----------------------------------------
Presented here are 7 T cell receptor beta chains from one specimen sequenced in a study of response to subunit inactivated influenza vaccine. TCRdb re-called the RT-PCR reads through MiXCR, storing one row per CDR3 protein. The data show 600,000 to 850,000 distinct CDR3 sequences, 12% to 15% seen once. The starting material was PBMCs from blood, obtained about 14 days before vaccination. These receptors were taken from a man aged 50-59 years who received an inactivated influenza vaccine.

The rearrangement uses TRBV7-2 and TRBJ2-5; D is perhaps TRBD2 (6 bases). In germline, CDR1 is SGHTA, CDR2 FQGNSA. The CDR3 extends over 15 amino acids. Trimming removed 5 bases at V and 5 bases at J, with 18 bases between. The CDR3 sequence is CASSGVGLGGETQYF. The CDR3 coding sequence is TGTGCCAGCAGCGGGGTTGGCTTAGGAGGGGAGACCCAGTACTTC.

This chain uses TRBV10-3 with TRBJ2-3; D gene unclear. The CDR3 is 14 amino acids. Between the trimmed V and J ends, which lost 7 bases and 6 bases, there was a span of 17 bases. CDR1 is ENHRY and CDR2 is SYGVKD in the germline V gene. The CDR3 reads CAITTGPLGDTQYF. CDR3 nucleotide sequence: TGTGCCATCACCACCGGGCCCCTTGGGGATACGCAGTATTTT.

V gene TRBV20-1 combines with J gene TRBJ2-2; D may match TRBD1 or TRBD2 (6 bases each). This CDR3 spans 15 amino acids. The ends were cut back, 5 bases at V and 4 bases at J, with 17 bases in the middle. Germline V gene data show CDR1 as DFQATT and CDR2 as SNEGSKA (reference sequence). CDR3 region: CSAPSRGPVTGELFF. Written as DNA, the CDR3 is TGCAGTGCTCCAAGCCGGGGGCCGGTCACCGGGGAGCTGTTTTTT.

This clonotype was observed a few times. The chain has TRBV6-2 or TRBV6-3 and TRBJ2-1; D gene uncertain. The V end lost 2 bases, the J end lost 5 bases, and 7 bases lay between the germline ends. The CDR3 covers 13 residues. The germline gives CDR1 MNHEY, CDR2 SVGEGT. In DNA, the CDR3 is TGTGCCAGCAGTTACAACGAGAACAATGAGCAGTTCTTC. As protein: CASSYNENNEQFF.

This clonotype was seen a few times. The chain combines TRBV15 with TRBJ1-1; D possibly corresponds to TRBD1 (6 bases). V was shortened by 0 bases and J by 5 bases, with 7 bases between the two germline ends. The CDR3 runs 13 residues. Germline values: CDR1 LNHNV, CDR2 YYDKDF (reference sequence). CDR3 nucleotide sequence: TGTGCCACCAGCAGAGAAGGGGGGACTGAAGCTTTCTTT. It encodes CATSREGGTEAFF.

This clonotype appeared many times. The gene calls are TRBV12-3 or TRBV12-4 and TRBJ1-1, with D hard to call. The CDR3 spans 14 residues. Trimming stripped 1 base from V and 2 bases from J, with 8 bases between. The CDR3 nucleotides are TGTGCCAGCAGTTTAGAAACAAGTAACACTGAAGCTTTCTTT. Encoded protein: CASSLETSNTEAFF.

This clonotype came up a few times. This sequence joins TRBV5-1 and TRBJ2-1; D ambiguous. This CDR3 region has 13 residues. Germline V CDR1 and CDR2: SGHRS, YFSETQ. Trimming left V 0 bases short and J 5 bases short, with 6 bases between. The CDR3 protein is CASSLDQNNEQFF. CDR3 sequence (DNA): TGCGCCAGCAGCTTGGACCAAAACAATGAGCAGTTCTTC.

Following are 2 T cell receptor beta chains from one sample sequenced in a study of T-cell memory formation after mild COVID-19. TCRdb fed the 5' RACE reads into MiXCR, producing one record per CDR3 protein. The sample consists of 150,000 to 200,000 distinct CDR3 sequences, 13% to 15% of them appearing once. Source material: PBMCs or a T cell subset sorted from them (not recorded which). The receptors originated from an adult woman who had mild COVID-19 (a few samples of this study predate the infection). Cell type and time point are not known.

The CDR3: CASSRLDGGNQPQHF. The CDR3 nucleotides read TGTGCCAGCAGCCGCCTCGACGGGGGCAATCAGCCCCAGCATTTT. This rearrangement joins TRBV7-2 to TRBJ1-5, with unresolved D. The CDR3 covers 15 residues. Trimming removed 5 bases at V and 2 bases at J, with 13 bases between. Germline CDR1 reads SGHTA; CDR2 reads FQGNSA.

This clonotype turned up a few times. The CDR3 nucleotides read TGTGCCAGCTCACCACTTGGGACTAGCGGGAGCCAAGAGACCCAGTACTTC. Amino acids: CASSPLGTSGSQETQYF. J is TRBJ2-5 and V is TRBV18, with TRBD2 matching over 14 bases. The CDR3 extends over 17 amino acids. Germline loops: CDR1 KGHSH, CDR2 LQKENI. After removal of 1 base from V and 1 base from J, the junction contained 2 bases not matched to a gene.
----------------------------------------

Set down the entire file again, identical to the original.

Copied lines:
Presented here are 7 T cell receptor beta chains from one specimen sequenced in a study of response to subunit inactivated influenza vaccine. TCRdb re-called the RT-PCR reads through MiXCR, storing one row per CDR3 protein. The data show 600,000 to 850,000 distinct CDR3 sequences, 12% to 15% seen once. The starting material was PBMCs from blood, obtained about 14 days before vaccination. These receptors were taken from a man aged 50-59 years who received an inactivated influenza vaccine.

The rearrangement uses TRBV7-2 and TRBJ2-5; D is perhaps TRBD2 (6 bases). In germline, CDR1 is SGHTA, CDR2 FQGNSA. The CDR3 extends over 15 amino acids. Trimming removed 5 bases at V and 5 bases at J, with 18 bases between. The CDR3 sequence is CASSGVGLGGETQYF. The CDR3 coding sequence is TGTGCCAGCAGCGGGGTTGGCTTAGGAGGGGAGACCCAGTACTTC.

This chain uses TRBV10-3 with TRBJ2-3; D gene unclear. The CDR3 is 14 amino acids. Between the trimmed V and J ends, which lost 7 bases and 6 bases, there was a span of 17 bases. CDR1 is ENHRY and CDR2 is SYGVKD in the germline V gene. The CDR3 reads CAITTGPLGDTQYF. CDR3 nucleotide sequence: TGTGCCATCACCACCGGGCCCCTTGGGGATACGCAGTATTTT.

V gene TRBV20-1 combines with J gene TRBJ2-2; D may match TRBD1 or TRBD2 (6 bases each). This CDR3 spans 15 amino acids. The ends were cut back, 5 bases at V and 4 bases at J, with 17 bases in the middle. Germline V gene data show CDR1 as DFQATT and CDR2 as SNEGSKA (reference sequence). CDR3 region: CSAPSRGPVTGELFF. Written as DNA, the CDR3 is TGCAGTGCTCCAAGCCGGGGGCCGGTCACCGGGGAGCTGTTTTTT.

This clonotype was observed a few times. The chain has TRBV6-2 or TRBV6-3 and TRBJ2-1; D gene uncertain. The V end lost 2 bases, the J end lost 5 bases, and 7 bases lay between the germline ends. The CDR3 covers 13 residues. The germline gives CDR1 MNHEY, CDR2 SVGEGT. In DNA, the CDR3 is TGTGCCAGCAGTTACAACGAGAACAATGAGCAGTTCTTC. As protein: CASSYNENNEQFF.

This clonotype was seen a few times. The chain combines TRBV15 with TRBJ1-1; D possibly corresponds to TRBD1 (6 bases). V was shortened by 0 bases and J by 5 bases, with 7 bases between the two germline ends. The CDR3 runs 13 residues. Germline values: CDR1 LNHNV, CDR2 YYDKDF (reference sequence). CDR3 nucleotide sequence: TGTGCCACCAGCAGAGAAGGGGGGACTGAAGCTTTCTTT. It encodes CATSREGGTEAFF.

This clonotype appeared many times. The gene calls are TRBV12-3 or TRBV12-4 and TRBJ1-1, with D hard to call. The CDR3 spans 14 residues. Trimming stripped 1 base from V and 2 bases from J, with 8 bases between. The CDR3 nucleotides are TGTGCCAGCAGTTTAGAAACAAGTAACACTGAAGCTTTCTTT. Encoded protein: CASSLETSNTEAFF.

This clonotype came up a few times. This sequence joins TRBV5-1 and TRBJ2-1; D ambiguous. This CDR3 region has 13 residues. Germline V CDR1 and CDR2: SGHRS, YFSETQ. Trimming left V 0 bases short and J 5 bases short, with 6 bases between. The CDR3 protein is CASSLDQNNEQFF. CDR3 sequence (DNA): TGCGCCAGCAGCTTGGACCAAAACAATGAGCAGTTCTTC.

Following are 2 T cell receptor beta chains from one sample sequenced in a study of T-cell memory formation after mild COVID-19. TCRdb fed the 5' RACE reads into MiXCR, producing one record per CDR3 protein. The sample consists of 150,000 to 200,000 distinct CDR3 sequences, 13% to 15% of them appearing once. Source material: PBMCs or a T cell subset sorted from them (not recorded which). The receptors originated from an adult woman who had mild COVID-19 (a few samples of this study predate the infection). Cell type and time point are not known.

The CDR3: CASSRLDGGNQPQHF. The CDR3 nucleotides read TGTGCCAGCAGCCGCCTCGACGGGGGCAATCAGCCCCAGCATTTT. This rearrangement joins TRBV7-2 to TRBJ1-5, with unresolved D. The CDR3 covers 15 residues. Trimming removed 5 bases at V and 2 bases at J, with 13 bases between. Germline CDR1 reads SGHTA; CDR2 reads FQGNSA.

This clonotype turned up a few times. The CDR3 nucleotides read TGTGCCAGCTCACCACTTGGGACTAGCGGGAGCCAAGAGACCCAGTACTTC. Amino acids: CASSPLGTSGSQETQYF. J is TRBJ2-5 and V is TRBV18, with TRBD2 matching over 14 bases. The CDR3 extends over 17 amino acids. Germline loops: CDR1 KGHSH, CDR2 LQKENI. After removal of 1 base from V and 1 base from J, the junction contained 2 bases not matched to a gene.